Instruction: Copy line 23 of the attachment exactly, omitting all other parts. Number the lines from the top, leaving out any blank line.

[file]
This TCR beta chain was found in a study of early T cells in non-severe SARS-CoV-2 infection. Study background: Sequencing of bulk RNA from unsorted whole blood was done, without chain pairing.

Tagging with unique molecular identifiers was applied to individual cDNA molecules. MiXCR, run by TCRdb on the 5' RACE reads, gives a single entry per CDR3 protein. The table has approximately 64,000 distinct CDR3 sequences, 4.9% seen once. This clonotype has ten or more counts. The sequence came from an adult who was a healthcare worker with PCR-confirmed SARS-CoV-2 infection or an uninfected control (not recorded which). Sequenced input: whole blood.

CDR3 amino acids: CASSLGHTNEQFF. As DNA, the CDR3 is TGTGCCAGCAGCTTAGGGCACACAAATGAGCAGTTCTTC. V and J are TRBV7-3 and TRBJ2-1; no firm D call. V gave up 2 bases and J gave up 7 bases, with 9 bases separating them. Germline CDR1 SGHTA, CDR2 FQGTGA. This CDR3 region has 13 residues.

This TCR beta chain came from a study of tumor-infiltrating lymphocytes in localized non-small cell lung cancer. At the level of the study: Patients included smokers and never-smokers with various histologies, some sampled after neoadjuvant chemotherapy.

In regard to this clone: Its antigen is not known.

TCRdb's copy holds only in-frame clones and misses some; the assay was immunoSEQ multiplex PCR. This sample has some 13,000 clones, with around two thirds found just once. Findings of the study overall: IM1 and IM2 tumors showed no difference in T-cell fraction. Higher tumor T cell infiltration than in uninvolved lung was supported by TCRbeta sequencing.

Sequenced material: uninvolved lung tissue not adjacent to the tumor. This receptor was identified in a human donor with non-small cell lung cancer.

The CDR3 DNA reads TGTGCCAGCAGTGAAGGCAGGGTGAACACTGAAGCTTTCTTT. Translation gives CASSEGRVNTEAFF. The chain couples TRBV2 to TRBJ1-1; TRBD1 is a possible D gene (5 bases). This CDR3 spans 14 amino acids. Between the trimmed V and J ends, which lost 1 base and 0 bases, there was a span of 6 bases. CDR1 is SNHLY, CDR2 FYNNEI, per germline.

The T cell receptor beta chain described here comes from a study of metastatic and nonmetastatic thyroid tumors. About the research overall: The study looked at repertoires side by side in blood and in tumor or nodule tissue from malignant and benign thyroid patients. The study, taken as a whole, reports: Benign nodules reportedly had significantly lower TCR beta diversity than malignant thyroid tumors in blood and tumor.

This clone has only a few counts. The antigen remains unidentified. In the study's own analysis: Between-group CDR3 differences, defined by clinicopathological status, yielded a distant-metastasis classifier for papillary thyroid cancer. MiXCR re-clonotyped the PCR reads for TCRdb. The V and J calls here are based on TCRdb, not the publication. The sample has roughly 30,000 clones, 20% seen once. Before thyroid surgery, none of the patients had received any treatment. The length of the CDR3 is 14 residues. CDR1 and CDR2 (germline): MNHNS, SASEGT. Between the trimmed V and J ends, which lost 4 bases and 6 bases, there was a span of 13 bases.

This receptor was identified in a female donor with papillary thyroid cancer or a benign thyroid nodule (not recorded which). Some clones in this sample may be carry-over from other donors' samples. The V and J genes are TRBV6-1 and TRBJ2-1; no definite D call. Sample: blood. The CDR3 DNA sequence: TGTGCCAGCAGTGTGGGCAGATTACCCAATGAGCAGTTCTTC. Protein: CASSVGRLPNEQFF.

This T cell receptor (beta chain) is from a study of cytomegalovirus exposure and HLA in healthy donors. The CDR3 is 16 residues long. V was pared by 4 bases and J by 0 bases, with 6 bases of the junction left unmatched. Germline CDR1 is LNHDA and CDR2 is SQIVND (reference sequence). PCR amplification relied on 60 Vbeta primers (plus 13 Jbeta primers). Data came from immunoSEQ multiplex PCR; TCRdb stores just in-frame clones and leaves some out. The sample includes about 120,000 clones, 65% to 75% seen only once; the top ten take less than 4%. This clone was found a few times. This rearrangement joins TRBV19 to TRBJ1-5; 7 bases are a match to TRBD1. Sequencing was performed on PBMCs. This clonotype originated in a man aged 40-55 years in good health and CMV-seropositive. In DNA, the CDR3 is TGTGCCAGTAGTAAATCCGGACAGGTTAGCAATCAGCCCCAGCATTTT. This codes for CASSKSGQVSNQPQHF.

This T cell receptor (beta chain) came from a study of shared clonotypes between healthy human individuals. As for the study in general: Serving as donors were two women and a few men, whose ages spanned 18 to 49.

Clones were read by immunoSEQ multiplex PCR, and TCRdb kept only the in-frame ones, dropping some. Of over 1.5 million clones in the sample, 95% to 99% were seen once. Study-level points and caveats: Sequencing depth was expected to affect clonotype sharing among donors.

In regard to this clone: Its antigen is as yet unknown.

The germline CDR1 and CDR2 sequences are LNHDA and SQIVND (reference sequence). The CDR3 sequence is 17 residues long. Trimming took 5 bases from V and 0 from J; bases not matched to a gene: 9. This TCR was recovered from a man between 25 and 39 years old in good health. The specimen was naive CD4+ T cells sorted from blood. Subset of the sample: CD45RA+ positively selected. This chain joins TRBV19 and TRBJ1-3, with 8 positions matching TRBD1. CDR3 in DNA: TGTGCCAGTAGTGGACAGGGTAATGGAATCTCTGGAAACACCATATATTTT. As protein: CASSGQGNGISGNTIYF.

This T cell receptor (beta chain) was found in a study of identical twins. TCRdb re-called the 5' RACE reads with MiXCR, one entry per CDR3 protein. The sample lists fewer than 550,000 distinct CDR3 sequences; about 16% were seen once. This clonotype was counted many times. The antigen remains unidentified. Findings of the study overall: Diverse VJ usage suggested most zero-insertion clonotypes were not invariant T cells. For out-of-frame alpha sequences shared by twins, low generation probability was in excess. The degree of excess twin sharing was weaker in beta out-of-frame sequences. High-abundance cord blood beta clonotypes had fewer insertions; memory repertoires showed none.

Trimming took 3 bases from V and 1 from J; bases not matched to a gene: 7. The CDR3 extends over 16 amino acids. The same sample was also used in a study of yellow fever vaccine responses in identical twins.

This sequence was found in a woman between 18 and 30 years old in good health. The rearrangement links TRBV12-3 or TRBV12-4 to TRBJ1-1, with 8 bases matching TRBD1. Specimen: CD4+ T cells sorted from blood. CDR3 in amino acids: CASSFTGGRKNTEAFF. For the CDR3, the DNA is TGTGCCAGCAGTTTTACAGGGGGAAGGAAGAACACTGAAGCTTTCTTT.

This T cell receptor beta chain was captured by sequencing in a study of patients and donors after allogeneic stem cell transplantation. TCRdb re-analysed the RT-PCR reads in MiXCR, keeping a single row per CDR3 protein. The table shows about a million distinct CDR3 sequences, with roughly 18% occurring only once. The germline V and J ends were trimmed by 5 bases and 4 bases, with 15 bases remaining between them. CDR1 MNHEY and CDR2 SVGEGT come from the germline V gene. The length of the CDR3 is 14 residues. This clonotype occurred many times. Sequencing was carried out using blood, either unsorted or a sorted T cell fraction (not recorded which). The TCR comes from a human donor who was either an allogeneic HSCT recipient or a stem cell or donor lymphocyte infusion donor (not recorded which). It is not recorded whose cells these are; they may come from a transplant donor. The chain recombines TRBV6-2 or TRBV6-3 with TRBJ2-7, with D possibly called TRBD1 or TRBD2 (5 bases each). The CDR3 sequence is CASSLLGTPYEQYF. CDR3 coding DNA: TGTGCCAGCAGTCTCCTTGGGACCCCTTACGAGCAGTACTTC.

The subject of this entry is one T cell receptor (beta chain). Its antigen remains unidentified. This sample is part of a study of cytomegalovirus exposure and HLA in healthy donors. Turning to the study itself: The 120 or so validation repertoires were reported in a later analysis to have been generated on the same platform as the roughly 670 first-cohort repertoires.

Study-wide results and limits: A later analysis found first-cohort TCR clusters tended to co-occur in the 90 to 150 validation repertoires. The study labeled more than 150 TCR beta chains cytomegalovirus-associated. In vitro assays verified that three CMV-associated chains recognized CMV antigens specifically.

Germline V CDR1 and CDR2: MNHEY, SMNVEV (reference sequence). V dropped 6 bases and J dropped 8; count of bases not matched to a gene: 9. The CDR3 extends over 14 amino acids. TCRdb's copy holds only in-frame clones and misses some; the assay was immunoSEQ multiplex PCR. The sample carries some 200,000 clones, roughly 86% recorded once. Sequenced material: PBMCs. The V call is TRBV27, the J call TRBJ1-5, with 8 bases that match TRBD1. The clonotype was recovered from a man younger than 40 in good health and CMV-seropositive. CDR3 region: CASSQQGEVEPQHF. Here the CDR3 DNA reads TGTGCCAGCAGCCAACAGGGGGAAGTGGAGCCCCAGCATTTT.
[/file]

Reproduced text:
Germline V CDR1 and CDR2: MNHEY, SMNVEV (reference sequence). V dropped 6 bases and J dropped 8; count of bases not matched to a gene: 9. The CDR3 extends over 14 amino acids. TCRdb's copy holds only in-frame clones and misses some; the assay was immunoSEQ multiplex PCR. The sample carries some 200,000 clones, roughly 86% recorded once. Sequenced material: PBMCs. The V call is TRBV27, the J call TRBJ1-5, with 8 bases that match TRBD1. The clonotype was recovered from a man younger than 40 in good health and CMV-seropositive. CDR3 region: CASSQQGEVEPQHF. Here the CDR3 DNA reads TGTGCCAGCAGCCAACAGGGGGAAGTGGAGCCCCAGCATTTT.